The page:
Damian McKenzie is practising patience.

Expected to be a key part of the All Blacks' Rugby World Cup plans, the 24-year-old's hope of World Cup glory was torn from his grasp early in the Super Rugby season.

McKenzie went down with a non-contact injury during the Chiefs' round eight match against the Blues in April. It was later announced he had ruptured his ACL and would face a recovery period of as long as nine months.

Speaking to Mark Stafford on the Staf Chat podcast, McKenzie revealed he felt lost in the immediate aftermath of the injury.

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"It's not fun, but it's all part of it. It's just the timing of the year – it could be any other year, but it had to be the World Cup year," McKenzie said.

"The first few weeks I was a little bit lost. It felt weird not going to training on Monday, or playing in the weekend, but I guess age is on my side.

"If I was run down and on my last legs I'd maybe try to rush it or push it and find a way where I could get back quicker, but it's not something you want to rush and be an ongoing issue through the rest of your career. You look at it where, yeah it sucks but there are people in worse positions than I am."

Damian McKenzie is hoping to return to fullback on a full-time basis in 2020. Photo / Photosport
Damian McKenzie is hoping to return to fullback on a full-time basis in 2020. Photo / Photosport

Being the first time he had suffered a serious injury during his career, it took some time for McKenzie to adjust. Speaking about the injury, McKenzie voiced his frustration at how it happened.

"The way I did it, I don't like looking back on it, to be honest; I've been in worse positions than that. I was just running, I didn't even touch anyone, and it just went," he recalled.

"You're gutted for the timing because it's such a big year … the first few weeks were pretty tough just watching and not being able to do much, but since I've had my surgery and gone into my rehab and stuff it's kind of put in a different perspective what it's like to be injured."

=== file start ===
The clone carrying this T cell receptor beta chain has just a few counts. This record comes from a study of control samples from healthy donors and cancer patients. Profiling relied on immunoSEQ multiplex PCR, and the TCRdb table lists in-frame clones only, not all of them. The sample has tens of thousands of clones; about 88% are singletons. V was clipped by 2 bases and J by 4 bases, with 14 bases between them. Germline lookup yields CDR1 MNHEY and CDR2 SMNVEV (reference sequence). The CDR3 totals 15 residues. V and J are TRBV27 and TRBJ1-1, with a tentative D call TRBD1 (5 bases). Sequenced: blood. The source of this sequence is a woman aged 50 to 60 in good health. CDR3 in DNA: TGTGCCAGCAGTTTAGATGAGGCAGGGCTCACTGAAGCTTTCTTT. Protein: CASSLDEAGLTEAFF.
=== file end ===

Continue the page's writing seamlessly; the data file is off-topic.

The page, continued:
With McKenzie ruled out of the All Blacks picture for the rest of the year, Highlanders first five-eighth Josh Ioane was named in the first squad of the year as the third No 10 as one of four debutants, alongside Crusaders duo Braydon Ennor and Sevu Reece, and Chiefs flanker Luke Jacobson.

Josh Ioane of the Highlanders was named as the All Blacks third No.10. Photo / Photosport
Josh Ioane of the Highlanders was named as the All Blacks third No.10. Photo / Photosport

Settling into his rehabilitation, McKenzie has ruled out a return during the Mitre 10 Cup season to give himself as much time as possible to get to full health for the 2020 Super Rugby season.

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After spending the majority of his time at first five-eighth over the past two seasons, McKenzie said when he returned next season, he would be looking to move away from his permanent role in the No 10 jersey.

"I've come to the point where I enjoy 15 a lot more," he admitted. "Ten's good fun but you're limited especially around attacking with a bit more freedom and space to 15. That's something I just like doing – running around like a headless chook trying to find some space.

"I'm pretty keen, for next year, now to nail a spot at 15 and get some good game time there then, if I have to, play 10. I've come to the conclusion where it's more 15-10 than 10-15."